Carl Sagan once described the scientific method as the best way we have of not fooling ourselves (or something along those lines). However, as doctors it is very easy to fool ourselves, and your comments about dry needling show that you have already fallen into that trap. Over the course of your career you will frequently find yourself facing patients with minor (or not-so-minor) problems that are difficult to diagnose or treat. You won’t be very sure about how to manage them, so you will try something (maybe suggested by a colleague, or something you read) and the patient gets better. Next time you are faced with a similar situation you will use the same treatment and it won’t take long before you have convinced yourself of its efficacy. However, most patients get better anyway, and chronic conditions tend to fluctuate (with the patient coming to you when they are at their worst), and this form of learning from experience can be very misleading, particularly for conditions that you may not see very frequently.

    On the other hand, the evidence is always incomplete. Even if there is good evidence from clinical trials, it may be difficult to apply to the patient in front of you, who might have been ineligible for the trial, for instance on the grounds of age, or sex, or multiple pathology. You will often find yourself faced with the problem of how to extrapolate from the evidence when it doesn’t fit your patient.

    My advice at this point in your career would be:
    1. Get the best training you can in statistics and the behaviour of random numbers; your degree in economics suggests that you are probably not totally mathematically illiterate, but without this you will never be able to read medical papers critically and evaluate the evidence yourself (there is a lot of rubbish out there, and most published trials with a p-value of 0.05 will have got there by chance).

    2. Always question yourself and your sources of information. How do YOU know something? How do the textbooks? How do your teachers? Remember the Dunning-Kruger effect: The less you know about something the more confident you are in your knowledge of it.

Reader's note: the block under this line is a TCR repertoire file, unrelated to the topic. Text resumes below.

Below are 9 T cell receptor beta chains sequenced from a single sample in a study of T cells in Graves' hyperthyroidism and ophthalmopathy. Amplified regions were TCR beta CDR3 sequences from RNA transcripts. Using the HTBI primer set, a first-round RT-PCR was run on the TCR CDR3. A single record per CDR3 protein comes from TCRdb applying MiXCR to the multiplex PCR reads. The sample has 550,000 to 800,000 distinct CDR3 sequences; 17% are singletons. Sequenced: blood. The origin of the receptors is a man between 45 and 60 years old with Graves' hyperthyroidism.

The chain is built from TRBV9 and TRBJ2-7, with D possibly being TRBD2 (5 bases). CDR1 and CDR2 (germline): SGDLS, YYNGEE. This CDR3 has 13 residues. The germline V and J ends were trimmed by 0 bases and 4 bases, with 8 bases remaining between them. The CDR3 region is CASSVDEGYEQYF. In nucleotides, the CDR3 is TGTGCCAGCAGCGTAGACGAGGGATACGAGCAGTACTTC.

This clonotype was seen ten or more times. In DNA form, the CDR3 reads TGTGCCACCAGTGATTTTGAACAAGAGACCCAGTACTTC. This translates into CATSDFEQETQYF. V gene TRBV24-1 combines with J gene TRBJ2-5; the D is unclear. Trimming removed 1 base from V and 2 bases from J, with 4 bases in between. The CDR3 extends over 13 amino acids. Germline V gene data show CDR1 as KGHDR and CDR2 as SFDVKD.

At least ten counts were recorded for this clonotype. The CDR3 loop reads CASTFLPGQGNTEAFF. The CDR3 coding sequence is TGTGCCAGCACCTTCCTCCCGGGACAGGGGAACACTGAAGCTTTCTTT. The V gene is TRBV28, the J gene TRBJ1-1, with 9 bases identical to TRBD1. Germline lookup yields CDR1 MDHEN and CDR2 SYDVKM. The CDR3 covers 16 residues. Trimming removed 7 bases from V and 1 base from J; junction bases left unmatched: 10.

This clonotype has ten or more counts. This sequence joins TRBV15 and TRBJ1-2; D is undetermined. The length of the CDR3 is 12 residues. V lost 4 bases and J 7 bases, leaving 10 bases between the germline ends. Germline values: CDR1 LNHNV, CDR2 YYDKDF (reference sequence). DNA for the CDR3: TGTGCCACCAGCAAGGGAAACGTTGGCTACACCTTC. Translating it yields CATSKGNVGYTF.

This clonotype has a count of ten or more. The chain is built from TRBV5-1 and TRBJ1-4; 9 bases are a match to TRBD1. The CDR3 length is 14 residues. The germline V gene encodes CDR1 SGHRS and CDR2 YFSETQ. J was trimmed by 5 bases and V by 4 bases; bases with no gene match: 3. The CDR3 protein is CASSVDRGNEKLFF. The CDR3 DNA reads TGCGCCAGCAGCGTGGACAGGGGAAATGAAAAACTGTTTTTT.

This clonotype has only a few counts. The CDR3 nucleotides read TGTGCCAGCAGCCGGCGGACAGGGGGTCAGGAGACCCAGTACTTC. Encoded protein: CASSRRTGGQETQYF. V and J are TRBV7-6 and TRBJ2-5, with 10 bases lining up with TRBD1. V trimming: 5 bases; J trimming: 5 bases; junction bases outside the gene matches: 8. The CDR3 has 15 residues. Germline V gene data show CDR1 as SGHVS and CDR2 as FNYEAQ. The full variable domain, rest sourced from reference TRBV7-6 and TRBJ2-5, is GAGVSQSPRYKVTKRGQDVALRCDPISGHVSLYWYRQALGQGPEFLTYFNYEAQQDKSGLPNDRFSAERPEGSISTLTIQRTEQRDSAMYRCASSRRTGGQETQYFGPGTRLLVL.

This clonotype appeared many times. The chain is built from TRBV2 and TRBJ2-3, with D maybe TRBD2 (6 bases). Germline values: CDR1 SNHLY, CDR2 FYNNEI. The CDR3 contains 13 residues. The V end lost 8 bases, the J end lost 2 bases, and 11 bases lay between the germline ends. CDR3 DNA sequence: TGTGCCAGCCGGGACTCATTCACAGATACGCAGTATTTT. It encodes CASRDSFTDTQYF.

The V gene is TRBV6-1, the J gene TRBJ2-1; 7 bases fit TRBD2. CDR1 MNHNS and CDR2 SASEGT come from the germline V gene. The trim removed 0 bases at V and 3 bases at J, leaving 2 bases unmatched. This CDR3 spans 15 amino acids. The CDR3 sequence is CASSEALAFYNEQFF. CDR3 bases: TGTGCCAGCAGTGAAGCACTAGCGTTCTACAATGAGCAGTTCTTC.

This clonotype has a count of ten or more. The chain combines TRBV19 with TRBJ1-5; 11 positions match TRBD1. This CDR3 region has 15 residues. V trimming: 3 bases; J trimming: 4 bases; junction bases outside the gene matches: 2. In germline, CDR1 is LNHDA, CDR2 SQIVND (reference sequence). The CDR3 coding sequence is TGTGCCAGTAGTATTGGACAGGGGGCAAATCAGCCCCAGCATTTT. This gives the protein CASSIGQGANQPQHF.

3. Listen carefully to your patients. What do they want from the consultation, and what are you able to give them (these are not the same thing). You won’t help them without a good rapport. On the other hand, you won’t help them either with a wrong diagnosis. Many patients going to their doctors end up in a system which investigates them thoroughly in case they have cancer, then spits them out, still with their original complaint, if they don’t.

    4. Go on a really good communication skills course. I would recommend one with mixed attendence (including experienced specialists) and role-playing with actors, so that you can see senior doctors making a fool of themselves and learn from their mistakes.

    5. Don’t just believe somebody because they are charismatic. It might just mean that they are a psychopath (there are a lot of those, too, in medicine, particularly among surgeons).

    6. Never be afraid to ask the advice of a senior colleague. If your boss has left you in charge they are going to be much happier with the reassurance that you aren’t afraid to ring them in the middle of the night or on the golf course when you aren’t sure, and before things go pear-shaped. When you are the senior yourself, don’t be afraid to ask your colleagues. They will relish the chance to think about an unusual case and won’t think any less of you for not being sure.

    7. Listen carefully to what the nurses and other professionals have to say. Patients will put on their Sunday Best (clothes and manner) to impress the doctor, and they will play down any side-effects of treatment because they are in awe of you and want to please you. They will be less on their guard with, and confide in, the other staff, who will see them more often and are likely to be experienced at least in their own area, even if they don’t have your medical training. Better still, work as much as possible within multidisciplinary teams.

    8. Learn to read CT and MRI scans yourself. You will be surprised at how bad some radiologists are. Conversely, don’t just tick the boxes or the request form but ask your radiologist colleagues in person how best to investigate your patient – you will be amazed at how helpful they will be and what an educational experience it is.

    9. Remember that alternative medicine refers to treatment (and treatment systems) for which there is no evidence, however nice the practioners are and however sincerely they believe in what they are doing. Patients will always think very highly of anybody who treats them (including you) so testimonials are worthless (though do hang onto them when it comes to your appraisal). The only place for such treatment is in a properly designed and conducted clinical trial, and the results will determine whether it should stop being alternative.

    10. The only way that a patient can make a proper decision is if they are informed. You will find yourself in this role time and time again, and a large part of what a doctor does is to educate their patients. This empowers them to make appropriate choices.

    Regular readers of this blog will know that I am an oncologist with 30 years’ experience in clinical practice, forced to retire early when I was diagnosed with an incurable malignancy; I found this blog when I googled some of the stranger pieces of advice that I have been given by fellow patients, friends and (I hate to say it) health care professionals. As I am no longer seeing patients, I suppose I have tried to continue my educational role as I find it hard to keep quiet when I encounter BS. My definition of BS being a plausible-sounding explanation with nothing to back it up.